Employee Perceptions of Knowledge Management in Two Service Units in the Public Sector: An Exploratory Study

Using the Water Rights Database System, this study studies and evaluates Sustainable Water Resource Management (SWRM) (WRDS). It looks at the Water Resources Development Strategy (WRDS) of Ghana’s Water Resources Commission (WRC) as a case study for regulating and managing water resources. The study’s goal is to look at the functions, strengths, and weaknesses of the WRC’s WRDS, as well as the value of the Invoicing Database Sub-System (IDSS) in assisting the WRDS, and the necessity to incorporate Quality Management Assurance (QMA) into the WRDS. Most countries, including industrialised ones, have struggled with water resource management (WRM). As a result, in 1993, the World Bank established a strong Water Resources Management Group (WRMG) within the International Bank for Reconstruction and Development to design a framework for Water Resources Management (WRM). The framework emphasised the implementation of a complete strategy for treating water as an economic good, as well as decentralised management and delivery structures, greater dependence on price, and higher stakeholder participation. The Fourth World Water Forum’s secretariat then asked experts in water and economics to produce and deliver a working paper on the growth and development of water resources, how to champion efficient resource use, and water dynamics for growth and poverty reduction in 2005. This was a follow-up to an earlier meeting on Agenda 21 held by the International Conference on Water and the Environment (ICWE) in January 1992. Water specialists convening in Dublin, Ireland, recognised the emerging global WRM picture as essential and began planning for a framework to address the multiplicity of difficulties related with Water Resource Management in 1993. (WRM). The WRDS has been applied effectively at the WRC in Ghana. It is used to collect data, regulate and monitor the nation’s water resources, and generate management reports for decision-making purposes.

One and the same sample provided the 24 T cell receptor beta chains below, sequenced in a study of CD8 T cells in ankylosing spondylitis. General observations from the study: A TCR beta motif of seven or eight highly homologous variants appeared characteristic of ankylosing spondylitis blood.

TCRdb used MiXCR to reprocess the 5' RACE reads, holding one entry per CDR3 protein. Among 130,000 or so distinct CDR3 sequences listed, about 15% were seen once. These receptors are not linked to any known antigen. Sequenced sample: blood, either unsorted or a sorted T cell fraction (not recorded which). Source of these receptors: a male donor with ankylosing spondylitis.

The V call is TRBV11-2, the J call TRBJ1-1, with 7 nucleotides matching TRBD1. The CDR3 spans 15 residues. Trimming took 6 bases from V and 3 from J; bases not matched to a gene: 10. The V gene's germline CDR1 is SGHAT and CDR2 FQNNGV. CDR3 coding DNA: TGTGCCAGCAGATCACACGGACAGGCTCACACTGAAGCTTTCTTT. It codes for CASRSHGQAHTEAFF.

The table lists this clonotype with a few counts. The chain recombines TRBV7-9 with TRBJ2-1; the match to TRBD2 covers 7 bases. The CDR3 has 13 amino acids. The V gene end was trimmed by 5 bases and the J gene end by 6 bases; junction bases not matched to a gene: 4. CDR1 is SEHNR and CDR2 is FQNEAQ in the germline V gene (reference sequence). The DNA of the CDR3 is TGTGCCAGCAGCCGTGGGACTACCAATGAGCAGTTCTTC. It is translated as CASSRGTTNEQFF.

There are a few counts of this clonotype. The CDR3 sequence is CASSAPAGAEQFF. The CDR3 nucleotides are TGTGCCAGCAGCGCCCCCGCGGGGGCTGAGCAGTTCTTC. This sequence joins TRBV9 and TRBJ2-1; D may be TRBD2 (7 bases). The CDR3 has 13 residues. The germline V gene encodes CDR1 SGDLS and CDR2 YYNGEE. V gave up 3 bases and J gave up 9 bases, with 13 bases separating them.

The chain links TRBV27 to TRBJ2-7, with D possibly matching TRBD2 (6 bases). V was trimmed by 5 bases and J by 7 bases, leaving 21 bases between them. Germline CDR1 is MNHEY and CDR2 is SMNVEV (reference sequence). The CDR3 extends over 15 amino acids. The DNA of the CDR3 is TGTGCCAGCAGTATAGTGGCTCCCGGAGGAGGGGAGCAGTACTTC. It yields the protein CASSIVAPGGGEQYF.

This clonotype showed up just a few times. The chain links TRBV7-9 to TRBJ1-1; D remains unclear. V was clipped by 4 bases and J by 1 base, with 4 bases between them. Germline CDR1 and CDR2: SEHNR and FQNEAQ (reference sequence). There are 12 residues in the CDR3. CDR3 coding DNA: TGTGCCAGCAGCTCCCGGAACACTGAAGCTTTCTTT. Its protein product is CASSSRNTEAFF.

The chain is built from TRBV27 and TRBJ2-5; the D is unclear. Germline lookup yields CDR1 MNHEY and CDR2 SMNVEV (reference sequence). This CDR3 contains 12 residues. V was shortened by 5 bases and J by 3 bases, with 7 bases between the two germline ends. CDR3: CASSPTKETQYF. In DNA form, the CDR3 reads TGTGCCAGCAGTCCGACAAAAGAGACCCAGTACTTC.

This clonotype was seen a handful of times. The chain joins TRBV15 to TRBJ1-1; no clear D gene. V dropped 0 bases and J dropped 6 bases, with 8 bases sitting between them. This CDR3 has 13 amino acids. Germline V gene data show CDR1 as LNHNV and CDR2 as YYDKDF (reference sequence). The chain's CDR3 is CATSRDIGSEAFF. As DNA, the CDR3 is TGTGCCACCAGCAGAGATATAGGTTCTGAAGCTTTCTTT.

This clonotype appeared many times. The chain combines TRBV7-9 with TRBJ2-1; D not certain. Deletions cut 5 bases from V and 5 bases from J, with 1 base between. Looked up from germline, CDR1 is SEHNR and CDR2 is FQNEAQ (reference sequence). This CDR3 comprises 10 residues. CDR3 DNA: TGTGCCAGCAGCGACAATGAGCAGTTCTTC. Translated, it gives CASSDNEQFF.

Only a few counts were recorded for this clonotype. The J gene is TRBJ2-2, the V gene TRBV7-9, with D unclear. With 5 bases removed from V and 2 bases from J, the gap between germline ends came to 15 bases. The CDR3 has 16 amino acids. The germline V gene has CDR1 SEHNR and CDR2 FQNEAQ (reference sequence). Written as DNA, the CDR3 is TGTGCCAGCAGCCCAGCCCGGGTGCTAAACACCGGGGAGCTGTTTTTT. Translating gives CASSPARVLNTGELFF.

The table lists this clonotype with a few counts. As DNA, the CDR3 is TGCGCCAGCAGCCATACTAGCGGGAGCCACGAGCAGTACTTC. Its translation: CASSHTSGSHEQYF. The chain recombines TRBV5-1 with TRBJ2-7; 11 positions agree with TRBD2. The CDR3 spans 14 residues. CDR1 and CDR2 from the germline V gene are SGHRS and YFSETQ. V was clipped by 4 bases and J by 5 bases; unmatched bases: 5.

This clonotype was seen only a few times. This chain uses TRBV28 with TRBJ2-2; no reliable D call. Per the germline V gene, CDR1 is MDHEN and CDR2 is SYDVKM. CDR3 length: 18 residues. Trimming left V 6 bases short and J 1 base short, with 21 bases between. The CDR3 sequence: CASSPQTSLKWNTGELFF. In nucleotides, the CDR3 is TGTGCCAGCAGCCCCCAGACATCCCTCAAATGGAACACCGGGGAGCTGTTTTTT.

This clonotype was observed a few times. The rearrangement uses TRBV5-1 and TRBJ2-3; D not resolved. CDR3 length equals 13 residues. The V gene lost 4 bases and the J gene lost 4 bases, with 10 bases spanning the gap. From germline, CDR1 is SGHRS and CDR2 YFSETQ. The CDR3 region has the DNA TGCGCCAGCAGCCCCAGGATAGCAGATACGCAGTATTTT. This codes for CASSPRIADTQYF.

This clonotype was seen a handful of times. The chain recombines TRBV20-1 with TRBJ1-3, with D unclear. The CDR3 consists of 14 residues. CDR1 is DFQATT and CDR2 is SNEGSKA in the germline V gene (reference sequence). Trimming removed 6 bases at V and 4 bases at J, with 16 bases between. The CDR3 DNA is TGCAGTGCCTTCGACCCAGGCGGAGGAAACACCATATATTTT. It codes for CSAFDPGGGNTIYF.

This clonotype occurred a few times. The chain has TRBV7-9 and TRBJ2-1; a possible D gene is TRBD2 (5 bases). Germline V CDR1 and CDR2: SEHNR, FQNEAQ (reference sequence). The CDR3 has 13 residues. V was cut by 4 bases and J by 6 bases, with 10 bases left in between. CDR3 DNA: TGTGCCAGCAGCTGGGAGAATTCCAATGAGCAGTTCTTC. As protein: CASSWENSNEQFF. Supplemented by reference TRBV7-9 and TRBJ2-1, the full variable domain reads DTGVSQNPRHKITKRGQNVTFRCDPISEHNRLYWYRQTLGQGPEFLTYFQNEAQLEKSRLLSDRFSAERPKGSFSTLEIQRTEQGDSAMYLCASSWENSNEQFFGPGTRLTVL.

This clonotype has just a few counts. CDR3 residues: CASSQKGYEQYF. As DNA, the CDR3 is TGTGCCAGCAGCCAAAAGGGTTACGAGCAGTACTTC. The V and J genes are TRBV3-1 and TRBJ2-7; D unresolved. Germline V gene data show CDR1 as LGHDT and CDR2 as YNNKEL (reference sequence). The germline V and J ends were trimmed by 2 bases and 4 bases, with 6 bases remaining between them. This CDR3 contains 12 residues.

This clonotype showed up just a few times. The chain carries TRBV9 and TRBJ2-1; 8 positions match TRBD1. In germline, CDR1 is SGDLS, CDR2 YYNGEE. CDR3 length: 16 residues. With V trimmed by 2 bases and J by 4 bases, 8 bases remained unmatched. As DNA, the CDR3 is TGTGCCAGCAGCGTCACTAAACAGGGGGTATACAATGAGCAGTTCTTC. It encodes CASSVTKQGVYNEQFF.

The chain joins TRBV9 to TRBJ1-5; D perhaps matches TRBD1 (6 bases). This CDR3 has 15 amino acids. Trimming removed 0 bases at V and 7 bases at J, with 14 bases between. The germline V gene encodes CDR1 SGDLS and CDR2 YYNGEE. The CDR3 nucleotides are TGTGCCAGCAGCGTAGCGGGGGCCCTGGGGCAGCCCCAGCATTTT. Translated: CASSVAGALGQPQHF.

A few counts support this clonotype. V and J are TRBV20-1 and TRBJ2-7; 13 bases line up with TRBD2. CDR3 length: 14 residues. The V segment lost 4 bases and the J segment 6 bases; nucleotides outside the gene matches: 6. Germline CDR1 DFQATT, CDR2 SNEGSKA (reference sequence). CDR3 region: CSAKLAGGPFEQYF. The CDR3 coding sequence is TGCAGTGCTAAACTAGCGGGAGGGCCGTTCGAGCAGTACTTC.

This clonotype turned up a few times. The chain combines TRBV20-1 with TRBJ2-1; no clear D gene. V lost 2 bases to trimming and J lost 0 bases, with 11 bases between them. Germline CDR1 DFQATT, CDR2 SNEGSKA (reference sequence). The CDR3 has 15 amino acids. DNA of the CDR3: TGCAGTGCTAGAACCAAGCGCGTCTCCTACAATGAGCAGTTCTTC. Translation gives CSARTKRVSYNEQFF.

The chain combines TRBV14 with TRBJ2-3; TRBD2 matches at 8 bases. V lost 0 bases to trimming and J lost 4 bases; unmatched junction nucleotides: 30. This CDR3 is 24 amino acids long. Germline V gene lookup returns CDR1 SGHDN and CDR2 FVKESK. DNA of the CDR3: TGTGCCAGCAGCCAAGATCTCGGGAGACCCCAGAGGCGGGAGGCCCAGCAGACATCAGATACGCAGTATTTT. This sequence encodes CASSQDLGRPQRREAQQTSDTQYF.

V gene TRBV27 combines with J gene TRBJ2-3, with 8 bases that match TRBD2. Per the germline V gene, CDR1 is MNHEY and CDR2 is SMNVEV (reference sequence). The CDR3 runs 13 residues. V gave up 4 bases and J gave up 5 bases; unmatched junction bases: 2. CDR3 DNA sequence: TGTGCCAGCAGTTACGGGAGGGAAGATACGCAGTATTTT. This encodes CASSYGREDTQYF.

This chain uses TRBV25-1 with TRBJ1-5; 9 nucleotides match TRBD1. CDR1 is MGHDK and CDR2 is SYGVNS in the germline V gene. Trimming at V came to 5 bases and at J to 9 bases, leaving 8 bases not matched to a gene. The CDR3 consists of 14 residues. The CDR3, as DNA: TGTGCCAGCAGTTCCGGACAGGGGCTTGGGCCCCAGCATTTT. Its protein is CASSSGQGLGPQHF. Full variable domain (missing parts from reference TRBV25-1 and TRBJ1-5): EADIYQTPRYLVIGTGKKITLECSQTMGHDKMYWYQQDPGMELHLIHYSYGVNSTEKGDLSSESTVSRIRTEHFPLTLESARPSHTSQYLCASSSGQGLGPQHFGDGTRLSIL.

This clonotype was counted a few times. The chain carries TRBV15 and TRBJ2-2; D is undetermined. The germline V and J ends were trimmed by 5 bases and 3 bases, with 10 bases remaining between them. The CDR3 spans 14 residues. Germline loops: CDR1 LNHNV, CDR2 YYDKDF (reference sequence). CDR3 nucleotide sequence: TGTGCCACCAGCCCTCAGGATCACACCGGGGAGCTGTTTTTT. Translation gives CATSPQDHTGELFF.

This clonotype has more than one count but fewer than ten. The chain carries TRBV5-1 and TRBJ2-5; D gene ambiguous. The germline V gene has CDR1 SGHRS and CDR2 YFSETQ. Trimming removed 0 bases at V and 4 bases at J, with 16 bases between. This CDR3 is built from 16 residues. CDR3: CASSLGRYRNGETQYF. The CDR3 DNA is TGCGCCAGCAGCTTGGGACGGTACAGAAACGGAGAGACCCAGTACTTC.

Author(S) Details

B. S. Ngcamu
Human Resources and Development, Mangosuthu University of Technology (MUT), Durban, South Africa.

S. Brijball Parumasur
School of Management, Faculty of Management Studies, University of KwaZulu-Natal (Westville Campus), Private Bag X54001, Durban 4000, South Africa.

View Book:- https://stm.bookpi.org/MPEBM-V10/article/view/4048

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